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I'm writing a Rails application, but can't seem to find how to do relative time, i.e. if given a certain Time class, it can calculate "30 seconds ago" or "2 days ago" or if it's longer than a month "9/1/2008", etc.

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1  
'calculate' seems to be the wrong word, did you mean 'output'? –  lulalala Nov 25 '11 at 6:48

9 Answers 9

Just to clarify Andrew Marshall's solution for using time_ago_in_words
(For Rails 3.0 and Rails 4.0)

If you are in a view

<%= time_ago_in_words(Date.today - 1) %>

If you are in a controller

include ActionView::Helpers::DateHelper
def index
  @sexy_date = time_ago_in_words(Date.today - 1)
end

Controllers do not have the module ActionView::Helpers::DateHelper imported by default.

N.B. It is not "the rails way" to import helpers into your controllers. Helpers are for helping views. The time_ago_in_words method was decided to be a view entity in the MVC triad. (I don't agree but when in rome...)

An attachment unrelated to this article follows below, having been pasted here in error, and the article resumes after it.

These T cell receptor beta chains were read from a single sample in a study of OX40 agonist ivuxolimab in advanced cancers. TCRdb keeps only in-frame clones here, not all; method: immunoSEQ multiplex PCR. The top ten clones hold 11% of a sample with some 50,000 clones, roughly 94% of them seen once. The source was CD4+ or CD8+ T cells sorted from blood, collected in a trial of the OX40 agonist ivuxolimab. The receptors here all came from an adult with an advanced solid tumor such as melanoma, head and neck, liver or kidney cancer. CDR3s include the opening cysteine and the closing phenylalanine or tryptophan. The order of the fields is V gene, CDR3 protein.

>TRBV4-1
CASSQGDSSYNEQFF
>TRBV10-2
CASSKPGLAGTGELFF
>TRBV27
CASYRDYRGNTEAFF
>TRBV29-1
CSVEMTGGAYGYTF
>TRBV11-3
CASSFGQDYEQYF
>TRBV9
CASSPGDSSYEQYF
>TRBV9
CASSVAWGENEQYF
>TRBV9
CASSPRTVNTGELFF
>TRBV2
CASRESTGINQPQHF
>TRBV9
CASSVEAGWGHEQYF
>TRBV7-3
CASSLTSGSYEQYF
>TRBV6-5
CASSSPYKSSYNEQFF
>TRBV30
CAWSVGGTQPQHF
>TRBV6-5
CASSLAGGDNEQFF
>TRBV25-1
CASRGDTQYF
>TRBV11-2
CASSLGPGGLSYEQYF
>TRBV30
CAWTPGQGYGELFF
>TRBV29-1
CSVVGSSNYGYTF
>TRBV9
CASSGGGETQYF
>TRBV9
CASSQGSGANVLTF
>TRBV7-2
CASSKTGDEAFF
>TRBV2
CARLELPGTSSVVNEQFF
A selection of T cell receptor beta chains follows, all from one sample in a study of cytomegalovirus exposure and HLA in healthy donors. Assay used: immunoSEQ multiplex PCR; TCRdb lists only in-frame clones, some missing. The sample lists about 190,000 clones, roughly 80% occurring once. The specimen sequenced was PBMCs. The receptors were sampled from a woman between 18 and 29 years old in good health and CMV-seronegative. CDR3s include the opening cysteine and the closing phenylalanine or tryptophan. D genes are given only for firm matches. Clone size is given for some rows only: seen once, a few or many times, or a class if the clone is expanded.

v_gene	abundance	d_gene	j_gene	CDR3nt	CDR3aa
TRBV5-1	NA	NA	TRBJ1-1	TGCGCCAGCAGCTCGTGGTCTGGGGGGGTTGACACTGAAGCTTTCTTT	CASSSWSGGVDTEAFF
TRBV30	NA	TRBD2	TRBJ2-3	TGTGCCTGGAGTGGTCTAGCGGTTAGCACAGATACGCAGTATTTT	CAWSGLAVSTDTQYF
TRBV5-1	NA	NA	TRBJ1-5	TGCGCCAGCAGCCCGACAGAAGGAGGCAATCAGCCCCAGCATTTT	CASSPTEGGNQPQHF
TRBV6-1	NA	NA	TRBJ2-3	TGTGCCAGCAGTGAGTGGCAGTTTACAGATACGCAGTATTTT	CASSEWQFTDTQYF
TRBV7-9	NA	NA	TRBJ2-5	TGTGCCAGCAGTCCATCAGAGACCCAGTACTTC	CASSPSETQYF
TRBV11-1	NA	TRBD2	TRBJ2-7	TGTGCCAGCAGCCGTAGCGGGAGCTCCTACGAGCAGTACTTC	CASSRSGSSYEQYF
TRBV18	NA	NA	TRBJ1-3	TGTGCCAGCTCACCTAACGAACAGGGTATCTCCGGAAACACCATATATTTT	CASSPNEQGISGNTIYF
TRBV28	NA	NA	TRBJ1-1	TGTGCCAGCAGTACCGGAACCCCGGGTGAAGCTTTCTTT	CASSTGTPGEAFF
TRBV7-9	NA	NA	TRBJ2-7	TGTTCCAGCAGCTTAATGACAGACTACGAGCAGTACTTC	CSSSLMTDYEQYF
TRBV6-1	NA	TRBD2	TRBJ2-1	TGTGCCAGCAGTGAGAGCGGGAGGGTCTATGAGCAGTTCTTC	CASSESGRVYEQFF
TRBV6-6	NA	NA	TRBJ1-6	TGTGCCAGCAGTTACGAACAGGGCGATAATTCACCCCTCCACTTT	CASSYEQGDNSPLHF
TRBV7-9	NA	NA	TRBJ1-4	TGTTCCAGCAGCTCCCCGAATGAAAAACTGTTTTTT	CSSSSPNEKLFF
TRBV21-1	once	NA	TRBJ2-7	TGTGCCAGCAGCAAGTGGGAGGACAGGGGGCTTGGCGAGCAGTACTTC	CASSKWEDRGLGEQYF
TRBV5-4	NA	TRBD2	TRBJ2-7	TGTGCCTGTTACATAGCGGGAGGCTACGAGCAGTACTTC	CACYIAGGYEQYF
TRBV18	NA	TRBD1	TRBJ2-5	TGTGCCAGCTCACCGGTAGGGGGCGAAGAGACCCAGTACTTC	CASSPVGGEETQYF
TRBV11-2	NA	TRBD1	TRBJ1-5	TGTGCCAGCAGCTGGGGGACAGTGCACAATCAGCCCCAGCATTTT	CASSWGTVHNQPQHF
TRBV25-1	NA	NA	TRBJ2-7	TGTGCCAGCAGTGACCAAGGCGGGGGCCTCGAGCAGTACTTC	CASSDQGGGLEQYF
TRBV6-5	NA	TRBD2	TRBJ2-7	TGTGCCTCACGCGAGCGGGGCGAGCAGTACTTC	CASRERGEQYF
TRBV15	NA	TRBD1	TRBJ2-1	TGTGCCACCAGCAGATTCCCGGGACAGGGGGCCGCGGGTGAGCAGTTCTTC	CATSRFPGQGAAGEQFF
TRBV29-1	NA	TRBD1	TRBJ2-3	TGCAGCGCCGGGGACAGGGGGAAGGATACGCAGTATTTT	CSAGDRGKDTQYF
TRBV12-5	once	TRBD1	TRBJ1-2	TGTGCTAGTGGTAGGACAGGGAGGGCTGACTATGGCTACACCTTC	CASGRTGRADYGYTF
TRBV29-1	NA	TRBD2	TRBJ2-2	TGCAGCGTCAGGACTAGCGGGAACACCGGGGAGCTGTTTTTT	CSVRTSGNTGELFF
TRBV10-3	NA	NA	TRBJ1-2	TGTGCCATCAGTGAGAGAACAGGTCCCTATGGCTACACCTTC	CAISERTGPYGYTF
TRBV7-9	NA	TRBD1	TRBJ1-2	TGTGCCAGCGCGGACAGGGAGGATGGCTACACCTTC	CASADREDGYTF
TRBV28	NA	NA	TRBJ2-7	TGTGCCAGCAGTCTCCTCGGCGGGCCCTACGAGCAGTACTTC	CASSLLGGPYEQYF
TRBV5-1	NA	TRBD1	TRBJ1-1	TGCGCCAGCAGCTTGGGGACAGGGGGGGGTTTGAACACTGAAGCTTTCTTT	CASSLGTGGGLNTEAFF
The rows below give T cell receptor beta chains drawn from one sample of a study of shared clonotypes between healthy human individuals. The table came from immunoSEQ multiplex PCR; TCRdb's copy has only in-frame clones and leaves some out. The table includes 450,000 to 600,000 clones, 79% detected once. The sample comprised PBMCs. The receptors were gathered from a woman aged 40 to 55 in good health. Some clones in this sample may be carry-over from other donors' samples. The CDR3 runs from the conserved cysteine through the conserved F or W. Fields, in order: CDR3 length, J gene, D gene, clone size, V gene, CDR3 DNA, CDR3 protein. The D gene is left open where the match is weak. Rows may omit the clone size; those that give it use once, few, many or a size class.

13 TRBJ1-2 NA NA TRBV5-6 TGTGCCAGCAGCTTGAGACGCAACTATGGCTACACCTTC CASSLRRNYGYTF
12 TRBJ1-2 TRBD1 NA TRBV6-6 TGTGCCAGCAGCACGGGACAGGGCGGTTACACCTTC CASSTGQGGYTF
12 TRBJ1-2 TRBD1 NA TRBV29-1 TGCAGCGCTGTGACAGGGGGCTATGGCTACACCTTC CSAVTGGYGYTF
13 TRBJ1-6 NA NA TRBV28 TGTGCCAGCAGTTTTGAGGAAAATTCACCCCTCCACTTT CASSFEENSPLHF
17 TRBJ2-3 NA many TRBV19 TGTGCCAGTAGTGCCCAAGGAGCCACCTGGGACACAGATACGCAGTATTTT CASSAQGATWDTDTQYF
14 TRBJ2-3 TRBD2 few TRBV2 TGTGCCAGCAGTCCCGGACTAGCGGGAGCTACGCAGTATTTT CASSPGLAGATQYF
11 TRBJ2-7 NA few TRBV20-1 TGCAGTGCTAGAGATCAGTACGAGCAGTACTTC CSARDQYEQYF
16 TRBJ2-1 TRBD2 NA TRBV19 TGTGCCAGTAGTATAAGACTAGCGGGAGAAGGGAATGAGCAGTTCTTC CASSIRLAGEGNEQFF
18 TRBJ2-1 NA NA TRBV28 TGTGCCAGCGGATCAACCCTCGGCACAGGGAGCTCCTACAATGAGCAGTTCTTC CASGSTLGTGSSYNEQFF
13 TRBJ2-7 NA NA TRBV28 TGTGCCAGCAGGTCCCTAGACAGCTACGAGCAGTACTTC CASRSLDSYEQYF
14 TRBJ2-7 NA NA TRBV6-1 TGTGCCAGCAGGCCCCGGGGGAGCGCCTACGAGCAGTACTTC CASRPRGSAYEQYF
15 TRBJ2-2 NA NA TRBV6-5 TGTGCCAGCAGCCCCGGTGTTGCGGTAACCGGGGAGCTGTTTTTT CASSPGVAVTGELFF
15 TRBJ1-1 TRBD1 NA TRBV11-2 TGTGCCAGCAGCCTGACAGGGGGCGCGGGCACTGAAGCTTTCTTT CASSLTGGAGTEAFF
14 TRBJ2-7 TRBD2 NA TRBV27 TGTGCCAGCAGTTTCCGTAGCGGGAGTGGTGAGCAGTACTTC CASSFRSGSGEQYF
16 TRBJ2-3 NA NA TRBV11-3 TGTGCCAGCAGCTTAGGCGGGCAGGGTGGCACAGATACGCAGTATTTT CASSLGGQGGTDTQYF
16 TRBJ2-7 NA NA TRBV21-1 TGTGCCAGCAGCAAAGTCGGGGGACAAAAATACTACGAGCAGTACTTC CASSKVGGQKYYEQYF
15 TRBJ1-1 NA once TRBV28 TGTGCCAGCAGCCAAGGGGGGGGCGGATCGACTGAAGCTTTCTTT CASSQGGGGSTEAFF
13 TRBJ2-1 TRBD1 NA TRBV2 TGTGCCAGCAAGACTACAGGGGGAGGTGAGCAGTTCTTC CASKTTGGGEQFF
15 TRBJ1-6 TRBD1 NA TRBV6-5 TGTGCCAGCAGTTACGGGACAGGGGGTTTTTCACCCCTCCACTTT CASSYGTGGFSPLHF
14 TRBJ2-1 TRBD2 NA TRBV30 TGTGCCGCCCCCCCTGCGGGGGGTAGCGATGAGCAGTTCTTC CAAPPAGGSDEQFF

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Since the most answer here suggests time_ago_in_words.

Instead of using :

<%= times_ago_in_words(comment.created_at) %>

In Rails, Prefer:

<abbr class="timeago" title="<%= comment.created_at.getutc.iso8601 %>">
  <%= comment.created_at.to_s %>
</abbr>

alongwith a jquery library http://timeago.yarp.com/, with code:

$("abbr.timeago").timeago();

Main Advantage : Caching

http://rails-bestpractices.com/posts/105-not-use-time_ago_in_words

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I've written a gem that does this for Rails ActiveRecord objects. The example uses created_at, but it will also work on updated_at or anything with the class ActiveSupport::TimeWithZone.